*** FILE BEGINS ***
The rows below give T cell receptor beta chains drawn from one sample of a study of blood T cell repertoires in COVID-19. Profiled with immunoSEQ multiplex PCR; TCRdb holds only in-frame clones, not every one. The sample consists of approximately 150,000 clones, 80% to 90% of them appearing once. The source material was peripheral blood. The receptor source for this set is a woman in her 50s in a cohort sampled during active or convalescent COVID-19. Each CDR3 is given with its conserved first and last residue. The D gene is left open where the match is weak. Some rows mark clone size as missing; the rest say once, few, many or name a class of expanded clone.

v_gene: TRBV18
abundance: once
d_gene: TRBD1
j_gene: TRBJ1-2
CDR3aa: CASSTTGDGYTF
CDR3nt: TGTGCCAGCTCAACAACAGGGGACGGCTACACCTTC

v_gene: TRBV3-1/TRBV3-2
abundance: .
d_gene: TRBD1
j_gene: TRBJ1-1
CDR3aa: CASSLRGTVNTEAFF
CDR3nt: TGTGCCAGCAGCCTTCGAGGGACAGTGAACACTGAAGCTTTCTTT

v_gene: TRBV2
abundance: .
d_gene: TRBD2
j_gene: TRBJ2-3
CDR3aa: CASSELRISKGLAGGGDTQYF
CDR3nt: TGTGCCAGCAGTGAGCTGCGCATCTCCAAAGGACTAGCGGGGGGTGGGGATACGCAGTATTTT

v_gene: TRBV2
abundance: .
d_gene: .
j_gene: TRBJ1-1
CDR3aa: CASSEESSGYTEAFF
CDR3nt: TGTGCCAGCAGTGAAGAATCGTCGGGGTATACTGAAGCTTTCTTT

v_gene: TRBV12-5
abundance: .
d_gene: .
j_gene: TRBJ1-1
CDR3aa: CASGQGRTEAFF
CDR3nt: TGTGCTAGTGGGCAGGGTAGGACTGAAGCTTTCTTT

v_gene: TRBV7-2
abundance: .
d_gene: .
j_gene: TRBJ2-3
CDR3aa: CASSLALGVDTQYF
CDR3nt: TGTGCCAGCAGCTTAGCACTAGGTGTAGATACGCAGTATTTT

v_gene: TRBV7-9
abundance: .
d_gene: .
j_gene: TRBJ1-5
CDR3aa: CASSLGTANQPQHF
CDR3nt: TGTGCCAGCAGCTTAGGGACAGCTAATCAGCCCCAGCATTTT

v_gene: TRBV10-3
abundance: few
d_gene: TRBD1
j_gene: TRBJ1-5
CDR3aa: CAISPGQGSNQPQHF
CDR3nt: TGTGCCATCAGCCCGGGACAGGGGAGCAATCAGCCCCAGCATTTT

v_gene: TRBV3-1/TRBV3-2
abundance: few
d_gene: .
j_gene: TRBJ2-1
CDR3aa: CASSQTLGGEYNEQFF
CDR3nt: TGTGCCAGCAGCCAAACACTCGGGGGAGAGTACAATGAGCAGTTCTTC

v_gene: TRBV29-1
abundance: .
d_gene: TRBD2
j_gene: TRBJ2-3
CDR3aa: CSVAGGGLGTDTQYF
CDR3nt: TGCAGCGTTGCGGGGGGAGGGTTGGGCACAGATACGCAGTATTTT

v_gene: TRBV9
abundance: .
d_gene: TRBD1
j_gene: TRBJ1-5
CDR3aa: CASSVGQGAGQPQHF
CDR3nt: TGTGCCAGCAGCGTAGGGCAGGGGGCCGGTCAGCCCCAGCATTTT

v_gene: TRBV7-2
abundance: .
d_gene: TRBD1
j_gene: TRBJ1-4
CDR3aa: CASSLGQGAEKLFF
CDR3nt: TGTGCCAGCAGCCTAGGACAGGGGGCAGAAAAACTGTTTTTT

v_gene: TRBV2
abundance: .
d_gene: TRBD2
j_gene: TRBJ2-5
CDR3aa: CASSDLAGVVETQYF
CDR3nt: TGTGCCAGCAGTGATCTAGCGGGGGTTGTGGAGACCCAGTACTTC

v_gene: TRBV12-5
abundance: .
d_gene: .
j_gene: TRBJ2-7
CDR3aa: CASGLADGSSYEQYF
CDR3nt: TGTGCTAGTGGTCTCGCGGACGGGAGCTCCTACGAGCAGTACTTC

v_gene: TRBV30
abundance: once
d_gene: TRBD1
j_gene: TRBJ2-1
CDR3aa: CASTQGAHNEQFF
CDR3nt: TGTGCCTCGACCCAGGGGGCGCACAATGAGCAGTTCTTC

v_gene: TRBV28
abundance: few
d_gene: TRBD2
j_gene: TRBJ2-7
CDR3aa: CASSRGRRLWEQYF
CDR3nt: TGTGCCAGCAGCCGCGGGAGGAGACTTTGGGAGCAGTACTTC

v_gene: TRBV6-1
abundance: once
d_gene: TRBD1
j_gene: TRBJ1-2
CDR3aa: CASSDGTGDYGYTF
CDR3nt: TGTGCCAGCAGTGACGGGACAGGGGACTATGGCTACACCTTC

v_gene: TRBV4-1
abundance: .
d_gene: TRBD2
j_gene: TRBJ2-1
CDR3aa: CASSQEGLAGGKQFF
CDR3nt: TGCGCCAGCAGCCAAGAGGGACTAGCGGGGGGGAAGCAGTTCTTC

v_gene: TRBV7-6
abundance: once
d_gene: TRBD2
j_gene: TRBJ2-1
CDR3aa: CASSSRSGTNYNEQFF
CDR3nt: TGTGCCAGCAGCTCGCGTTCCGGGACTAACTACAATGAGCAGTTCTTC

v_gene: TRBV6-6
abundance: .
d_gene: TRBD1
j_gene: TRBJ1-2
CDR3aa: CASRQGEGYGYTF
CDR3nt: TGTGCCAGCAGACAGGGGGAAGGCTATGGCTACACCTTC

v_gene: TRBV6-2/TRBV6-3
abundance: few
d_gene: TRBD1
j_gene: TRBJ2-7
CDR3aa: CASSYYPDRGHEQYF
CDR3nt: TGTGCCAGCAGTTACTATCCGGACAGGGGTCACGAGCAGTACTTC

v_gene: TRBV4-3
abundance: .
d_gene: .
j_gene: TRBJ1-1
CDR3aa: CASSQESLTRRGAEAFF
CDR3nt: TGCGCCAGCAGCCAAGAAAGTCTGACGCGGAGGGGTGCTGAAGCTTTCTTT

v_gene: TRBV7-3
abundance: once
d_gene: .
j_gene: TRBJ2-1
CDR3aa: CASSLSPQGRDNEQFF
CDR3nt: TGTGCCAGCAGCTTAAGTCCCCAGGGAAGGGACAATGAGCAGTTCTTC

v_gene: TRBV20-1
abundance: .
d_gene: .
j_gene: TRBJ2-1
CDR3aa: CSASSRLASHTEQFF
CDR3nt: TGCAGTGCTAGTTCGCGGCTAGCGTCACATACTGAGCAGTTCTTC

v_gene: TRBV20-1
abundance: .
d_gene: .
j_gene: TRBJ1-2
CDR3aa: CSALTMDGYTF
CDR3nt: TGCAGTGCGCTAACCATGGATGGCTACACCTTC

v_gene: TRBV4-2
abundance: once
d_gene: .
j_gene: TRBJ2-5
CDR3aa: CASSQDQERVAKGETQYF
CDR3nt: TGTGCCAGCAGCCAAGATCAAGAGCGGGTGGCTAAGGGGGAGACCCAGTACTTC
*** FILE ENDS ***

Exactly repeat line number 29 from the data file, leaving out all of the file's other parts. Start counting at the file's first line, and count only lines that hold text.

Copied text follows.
j_gene: TRBJ1-1